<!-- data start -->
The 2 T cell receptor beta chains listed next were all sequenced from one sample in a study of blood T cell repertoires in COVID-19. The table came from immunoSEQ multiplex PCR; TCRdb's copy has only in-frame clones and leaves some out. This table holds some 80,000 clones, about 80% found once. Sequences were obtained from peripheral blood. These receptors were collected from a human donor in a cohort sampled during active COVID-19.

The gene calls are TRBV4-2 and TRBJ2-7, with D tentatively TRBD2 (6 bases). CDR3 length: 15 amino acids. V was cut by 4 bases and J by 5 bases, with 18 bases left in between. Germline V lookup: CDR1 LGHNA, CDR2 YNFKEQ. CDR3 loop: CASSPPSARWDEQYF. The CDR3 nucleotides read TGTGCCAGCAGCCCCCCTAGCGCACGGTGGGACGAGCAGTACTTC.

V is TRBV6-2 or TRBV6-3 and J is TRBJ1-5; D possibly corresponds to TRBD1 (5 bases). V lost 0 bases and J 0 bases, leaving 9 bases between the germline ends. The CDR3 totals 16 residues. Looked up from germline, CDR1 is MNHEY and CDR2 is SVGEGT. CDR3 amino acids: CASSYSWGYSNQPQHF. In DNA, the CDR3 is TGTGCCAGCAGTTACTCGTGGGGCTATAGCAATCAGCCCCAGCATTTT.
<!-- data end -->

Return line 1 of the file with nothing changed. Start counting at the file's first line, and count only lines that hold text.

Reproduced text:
The 2 T cell receptor beta chains listed next were all sequenced from one sample in a study of blood T cell repertoires in COVID-19. The table came from immunoSEQ multiplex PCR; TCRdb's copy has only in-frame clones and leaves some out. This table holds some 80,000 clones, about 80% found once. Sequences were obtained from peripheral blood. These receptors were collected from a human donor in a cohort sampled during active COVID-19.